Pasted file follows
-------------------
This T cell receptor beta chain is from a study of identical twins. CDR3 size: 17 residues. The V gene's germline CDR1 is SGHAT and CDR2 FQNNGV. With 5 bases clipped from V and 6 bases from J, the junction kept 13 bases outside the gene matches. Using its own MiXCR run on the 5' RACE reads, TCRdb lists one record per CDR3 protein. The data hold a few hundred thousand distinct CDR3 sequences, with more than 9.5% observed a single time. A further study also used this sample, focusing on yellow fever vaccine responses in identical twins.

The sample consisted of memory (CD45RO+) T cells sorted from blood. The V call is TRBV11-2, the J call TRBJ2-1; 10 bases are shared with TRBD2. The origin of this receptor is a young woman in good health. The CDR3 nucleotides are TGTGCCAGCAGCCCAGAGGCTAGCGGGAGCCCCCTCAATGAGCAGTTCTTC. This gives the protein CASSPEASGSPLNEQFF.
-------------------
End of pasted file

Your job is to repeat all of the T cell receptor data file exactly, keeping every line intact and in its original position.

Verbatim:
This T cell receptor beta chain is from a study of identical twins. CDR3 size: 17 residues. The V gene's germline CDR1 is SGHAT and CDR2 FQNNGV. With 5 bases clipped from V and 6 bases from J, the junction kept 13 bases outside the gene matches. Using its own MiXCR run on the 5' RACE reads, TCRdb lists one record per CDR3 protein. The data hold a few hundred thousand distinct CDR3 sequences, with more than 9.5% observed a single time. A further study also used this sample, focusing on yellow fever vaccine responses in identical twins.

The sample consisted of memory (CD45RO+) T cells sorted from blood. The V call is TRBV11-2, the J call TRBJ2-1; 10 bases are shared with TRBD2. The origin of this receptor is a young woman in good health. The CDR3 nucleotides are TGTGCCAGCAGCCCAGAGGCTAGCGGGAGCCCCCTCAATGAGCAGTTCTTC. This gives the protein CASSPEASGSPLNEQFF.